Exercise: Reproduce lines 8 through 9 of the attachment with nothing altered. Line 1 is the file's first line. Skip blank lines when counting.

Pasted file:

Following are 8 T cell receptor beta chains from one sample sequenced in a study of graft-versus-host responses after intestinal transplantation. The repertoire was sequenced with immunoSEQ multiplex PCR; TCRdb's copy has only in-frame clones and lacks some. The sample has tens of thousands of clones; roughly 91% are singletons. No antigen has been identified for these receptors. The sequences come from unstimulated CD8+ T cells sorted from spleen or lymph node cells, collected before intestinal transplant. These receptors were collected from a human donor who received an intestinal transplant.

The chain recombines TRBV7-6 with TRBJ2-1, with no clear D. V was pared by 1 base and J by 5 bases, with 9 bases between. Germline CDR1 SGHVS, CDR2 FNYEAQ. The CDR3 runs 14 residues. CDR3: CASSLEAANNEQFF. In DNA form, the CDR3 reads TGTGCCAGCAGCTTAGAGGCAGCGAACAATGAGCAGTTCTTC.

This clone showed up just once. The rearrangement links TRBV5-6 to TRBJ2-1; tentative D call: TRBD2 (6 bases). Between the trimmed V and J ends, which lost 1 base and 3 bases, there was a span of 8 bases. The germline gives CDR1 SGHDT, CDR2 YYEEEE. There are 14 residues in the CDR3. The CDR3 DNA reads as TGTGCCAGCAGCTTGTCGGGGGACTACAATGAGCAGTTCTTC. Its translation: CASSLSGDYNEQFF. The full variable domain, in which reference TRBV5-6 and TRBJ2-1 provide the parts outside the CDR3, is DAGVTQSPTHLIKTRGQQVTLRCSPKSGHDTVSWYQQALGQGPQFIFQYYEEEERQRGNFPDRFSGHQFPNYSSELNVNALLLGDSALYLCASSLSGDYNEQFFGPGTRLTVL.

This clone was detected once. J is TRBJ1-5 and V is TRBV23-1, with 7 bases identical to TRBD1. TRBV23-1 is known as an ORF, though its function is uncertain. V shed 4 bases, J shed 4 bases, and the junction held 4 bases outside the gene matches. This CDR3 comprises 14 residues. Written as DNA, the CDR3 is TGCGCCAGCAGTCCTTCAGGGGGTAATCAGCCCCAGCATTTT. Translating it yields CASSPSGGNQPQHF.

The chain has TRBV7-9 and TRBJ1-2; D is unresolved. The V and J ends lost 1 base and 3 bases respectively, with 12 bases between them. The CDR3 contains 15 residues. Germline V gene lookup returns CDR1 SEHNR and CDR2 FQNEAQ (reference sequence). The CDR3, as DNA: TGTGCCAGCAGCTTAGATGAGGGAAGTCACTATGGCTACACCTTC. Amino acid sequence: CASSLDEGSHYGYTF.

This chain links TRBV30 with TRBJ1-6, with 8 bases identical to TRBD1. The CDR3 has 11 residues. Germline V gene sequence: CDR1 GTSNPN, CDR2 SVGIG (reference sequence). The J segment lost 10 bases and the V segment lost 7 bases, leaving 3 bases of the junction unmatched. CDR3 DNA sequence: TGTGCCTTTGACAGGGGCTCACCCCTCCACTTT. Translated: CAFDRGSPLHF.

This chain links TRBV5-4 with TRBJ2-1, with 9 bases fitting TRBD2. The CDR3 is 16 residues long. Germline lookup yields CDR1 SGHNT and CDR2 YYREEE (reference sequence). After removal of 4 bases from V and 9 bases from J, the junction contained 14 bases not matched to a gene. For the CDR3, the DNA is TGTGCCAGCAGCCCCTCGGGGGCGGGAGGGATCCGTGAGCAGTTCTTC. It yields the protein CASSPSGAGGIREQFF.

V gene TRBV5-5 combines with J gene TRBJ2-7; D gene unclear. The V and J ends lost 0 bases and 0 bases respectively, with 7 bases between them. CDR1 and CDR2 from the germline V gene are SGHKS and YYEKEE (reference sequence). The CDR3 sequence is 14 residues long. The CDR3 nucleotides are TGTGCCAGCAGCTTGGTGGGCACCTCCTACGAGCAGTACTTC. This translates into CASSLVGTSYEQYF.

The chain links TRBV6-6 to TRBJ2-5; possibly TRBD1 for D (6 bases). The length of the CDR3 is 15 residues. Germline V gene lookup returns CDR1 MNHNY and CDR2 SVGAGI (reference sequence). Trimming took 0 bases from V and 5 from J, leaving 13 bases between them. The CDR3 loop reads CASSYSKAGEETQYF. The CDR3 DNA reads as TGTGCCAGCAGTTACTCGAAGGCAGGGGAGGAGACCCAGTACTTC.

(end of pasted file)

V gene TRBV5-5 combines with J gene TRBJ2-7; D gene unclear. The V and J ends lost 0 bases and 0 bases respectively, with 7 bases between them. CDR1 and CDR2 from the germline V gene are SGHKS and YYEKEE (reference sequence). The CDR3 sequence is 14 residues long. The CDR3 nucleotides are TGTGCCAGCAGCTTGGTGGGCACCTCCTACGAGCAGTACTTC. This translates into CASSLVGTSYEQYF.

The chain links TRBV6-6 to TRBJ2-5; possibly TRBD1 for D (6 bases). The length of the CDR3 is 15 residues. Germline V gene lookup returns CDR1 MNHNY and CDR2 SVGAGI (reference sequence). Trimming took 0 bases from V and 5 from J, leaving 13 bases between them. The CDR3 loop reads CASSYSKAGEETQYF. The CDR3 DNA reads as TGTGCCAGCAGTTACTCGAAGGCAGGGGAGGAGACCCAGTACTTC.